Still images more powerful than video

I’m not sure I completely believe that but certainly my last post hints this.  Today I see Barbara Ganley, who is one of my longtime blog heroines and thinkers refering to the post and of course takes the idea much further and further complicates and spins the idea of writing and imagery to new depths. (that’s a compliment by the way)

Then I grab this little gem from Garr Reynolds about Ken Burns:

When you think about it, often the photo really is more powerful than video at telling the story. The photo captures a moment in time allowing the viewer to slow down and think and wonder and reflect. Photos allow for greater emphasis and may have less distracting elements, giving the presenter or narrator/film maker more freedom to augment the photo (or the other way around). We can learn a lot from documentary film, especially the kind like those created by Burns which rely so heavily on still images. One tip is to avoid the usage of imagery as ornamentation. What you see in Burns’ films is a simple and powerful use of photos and other imagery that support the narrative and illuminate the story on a visceral level, thereby making the experience richer and stickier.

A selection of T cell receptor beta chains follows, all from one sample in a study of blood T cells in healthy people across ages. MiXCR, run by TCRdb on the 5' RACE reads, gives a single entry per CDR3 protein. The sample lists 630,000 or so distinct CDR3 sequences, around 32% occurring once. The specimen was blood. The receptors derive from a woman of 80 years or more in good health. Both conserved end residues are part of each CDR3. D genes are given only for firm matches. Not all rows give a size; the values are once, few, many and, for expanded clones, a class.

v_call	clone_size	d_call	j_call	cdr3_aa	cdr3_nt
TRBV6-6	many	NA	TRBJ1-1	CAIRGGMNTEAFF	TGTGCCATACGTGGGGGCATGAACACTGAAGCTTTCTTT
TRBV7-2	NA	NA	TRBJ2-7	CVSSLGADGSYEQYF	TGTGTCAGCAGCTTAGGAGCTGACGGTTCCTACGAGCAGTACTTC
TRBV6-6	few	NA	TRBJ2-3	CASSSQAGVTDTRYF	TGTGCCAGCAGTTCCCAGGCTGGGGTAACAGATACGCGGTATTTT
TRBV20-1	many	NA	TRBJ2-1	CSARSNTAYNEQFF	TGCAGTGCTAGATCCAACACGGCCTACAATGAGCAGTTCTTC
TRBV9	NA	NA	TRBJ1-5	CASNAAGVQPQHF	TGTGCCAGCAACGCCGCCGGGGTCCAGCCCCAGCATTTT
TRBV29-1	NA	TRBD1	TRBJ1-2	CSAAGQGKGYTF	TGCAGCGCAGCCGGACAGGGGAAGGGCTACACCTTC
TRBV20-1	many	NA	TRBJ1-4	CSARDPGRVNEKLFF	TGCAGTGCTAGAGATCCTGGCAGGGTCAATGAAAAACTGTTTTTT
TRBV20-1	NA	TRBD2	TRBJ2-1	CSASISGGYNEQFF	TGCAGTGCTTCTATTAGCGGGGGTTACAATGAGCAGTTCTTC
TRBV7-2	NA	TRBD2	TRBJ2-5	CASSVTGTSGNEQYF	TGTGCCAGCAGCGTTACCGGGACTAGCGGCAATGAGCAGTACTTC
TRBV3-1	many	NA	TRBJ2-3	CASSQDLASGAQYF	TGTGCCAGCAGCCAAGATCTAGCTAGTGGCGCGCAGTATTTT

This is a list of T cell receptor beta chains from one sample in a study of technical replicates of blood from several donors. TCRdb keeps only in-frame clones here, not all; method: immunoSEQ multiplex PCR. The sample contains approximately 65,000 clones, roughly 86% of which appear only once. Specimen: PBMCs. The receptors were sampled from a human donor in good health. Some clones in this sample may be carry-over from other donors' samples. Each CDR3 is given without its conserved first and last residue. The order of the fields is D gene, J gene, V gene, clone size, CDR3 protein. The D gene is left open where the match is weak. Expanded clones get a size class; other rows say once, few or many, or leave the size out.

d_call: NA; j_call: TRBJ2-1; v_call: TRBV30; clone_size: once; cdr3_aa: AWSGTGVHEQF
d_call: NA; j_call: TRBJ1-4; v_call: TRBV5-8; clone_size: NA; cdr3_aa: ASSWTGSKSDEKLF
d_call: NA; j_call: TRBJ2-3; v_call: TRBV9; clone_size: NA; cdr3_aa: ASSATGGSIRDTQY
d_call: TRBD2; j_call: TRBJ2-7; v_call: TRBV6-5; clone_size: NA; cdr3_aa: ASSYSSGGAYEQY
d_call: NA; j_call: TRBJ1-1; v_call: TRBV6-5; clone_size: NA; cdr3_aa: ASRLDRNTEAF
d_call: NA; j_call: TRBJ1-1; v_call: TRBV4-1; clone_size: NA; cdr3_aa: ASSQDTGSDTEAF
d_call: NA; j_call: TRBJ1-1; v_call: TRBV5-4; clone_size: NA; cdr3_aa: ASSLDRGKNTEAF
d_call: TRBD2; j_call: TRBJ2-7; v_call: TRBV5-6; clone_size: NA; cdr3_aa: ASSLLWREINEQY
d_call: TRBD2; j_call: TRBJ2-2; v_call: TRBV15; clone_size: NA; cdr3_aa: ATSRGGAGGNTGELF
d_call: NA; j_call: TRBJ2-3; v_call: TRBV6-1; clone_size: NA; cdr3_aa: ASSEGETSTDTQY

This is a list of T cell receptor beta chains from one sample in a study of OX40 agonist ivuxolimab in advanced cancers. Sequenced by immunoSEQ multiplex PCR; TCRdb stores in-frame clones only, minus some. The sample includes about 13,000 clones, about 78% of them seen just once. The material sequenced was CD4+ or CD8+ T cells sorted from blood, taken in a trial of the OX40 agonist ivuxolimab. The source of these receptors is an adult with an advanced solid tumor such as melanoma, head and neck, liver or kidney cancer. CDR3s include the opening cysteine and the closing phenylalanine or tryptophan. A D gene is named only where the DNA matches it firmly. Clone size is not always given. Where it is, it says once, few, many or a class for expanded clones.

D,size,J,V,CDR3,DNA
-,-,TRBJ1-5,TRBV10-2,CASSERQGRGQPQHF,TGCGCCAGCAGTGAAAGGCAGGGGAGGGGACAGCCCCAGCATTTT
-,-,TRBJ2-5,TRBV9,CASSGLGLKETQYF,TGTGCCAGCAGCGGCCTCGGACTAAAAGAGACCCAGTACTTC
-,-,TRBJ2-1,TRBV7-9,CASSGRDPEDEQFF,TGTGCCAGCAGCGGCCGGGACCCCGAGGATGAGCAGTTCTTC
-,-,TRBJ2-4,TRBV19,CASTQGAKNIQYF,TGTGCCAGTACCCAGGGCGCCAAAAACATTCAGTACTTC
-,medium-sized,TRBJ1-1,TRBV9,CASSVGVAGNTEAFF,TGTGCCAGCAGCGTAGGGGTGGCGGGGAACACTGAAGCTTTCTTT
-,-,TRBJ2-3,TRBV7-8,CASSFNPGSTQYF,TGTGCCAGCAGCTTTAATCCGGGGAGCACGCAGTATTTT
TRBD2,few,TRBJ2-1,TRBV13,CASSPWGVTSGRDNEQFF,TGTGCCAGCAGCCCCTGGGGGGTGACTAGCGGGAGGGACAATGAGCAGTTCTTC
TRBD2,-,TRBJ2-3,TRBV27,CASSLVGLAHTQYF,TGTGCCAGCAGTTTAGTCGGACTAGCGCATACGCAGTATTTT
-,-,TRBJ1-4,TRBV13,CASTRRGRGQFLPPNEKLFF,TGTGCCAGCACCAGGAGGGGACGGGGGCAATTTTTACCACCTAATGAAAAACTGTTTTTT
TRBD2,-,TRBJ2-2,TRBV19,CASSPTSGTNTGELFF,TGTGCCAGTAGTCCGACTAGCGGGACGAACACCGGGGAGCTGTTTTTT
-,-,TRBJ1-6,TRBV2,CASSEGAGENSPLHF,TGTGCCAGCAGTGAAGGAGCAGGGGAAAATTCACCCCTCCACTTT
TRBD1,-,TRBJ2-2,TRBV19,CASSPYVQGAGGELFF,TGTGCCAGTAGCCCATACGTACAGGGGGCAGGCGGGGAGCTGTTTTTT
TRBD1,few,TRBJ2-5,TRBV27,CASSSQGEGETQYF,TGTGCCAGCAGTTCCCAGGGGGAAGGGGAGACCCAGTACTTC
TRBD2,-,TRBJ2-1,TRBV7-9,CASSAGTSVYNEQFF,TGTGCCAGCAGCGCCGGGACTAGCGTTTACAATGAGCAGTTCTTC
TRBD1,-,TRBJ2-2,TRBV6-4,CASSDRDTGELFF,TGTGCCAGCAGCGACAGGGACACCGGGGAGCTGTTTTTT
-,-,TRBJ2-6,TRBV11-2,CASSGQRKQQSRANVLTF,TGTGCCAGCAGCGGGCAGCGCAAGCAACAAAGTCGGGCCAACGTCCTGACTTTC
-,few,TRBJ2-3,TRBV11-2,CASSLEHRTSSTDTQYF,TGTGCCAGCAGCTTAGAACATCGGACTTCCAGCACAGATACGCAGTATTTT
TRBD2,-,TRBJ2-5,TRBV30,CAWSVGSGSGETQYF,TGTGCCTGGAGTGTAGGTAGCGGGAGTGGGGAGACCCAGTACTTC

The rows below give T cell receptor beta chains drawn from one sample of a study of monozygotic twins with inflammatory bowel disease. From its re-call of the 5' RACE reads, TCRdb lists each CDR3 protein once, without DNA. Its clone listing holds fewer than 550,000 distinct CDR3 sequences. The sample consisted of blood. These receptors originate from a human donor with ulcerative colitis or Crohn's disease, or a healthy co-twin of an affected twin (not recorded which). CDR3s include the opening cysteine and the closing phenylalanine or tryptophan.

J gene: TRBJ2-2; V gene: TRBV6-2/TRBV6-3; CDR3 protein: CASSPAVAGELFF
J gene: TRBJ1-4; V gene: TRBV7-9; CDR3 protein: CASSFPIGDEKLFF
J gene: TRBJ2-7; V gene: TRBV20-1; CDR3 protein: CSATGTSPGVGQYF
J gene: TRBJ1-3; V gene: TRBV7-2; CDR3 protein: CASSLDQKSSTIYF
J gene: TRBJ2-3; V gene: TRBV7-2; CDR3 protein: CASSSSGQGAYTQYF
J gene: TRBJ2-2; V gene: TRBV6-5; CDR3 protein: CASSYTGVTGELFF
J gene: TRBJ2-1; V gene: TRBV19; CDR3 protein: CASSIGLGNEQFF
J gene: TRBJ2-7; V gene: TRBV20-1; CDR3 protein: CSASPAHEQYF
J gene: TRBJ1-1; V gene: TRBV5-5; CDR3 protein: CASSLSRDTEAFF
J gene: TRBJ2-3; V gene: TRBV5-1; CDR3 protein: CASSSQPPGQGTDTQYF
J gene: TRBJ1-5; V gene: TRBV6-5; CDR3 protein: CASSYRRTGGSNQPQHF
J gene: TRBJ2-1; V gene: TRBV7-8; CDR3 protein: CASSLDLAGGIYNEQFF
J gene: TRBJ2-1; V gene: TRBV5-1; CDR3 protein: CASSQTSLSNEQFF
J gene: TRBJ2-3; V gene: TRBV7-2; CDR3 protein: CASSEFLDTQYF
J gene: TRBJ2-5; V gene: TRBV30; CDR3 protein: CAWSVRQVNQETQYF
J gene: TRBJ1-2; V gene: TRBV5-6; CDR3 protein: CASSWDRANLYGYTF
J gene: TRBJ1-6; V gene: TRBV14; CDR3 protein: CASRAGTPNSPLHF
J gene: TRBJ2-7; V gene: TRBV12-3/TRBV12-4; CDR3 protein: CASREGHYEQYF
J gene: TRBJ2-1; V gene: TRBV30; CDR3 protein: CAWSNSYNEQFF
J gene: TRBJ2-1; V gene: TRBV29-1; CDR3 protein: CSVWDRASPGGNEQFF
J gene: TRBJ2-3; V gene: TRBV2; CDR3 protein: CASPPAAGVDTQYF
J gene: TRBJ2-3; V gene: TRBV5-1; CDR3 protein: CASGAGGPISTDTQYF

As someone who has been using video for a long time and is considers himself a better videographer than a photographer, I am becoming more appreciative of the still image. As Burns says in the video excerpt below, “video is simply a series of 24 still frames per second”.

You can think of stills as slow motion. As a sports enthusiast, the advent of slow motion has transformed the viewing of sports and allows us to gain an understanding of the intricacies of athletics in ways never before possible. We’ve had this for a long time with stills, it was simply hidden in plain sight at least for me.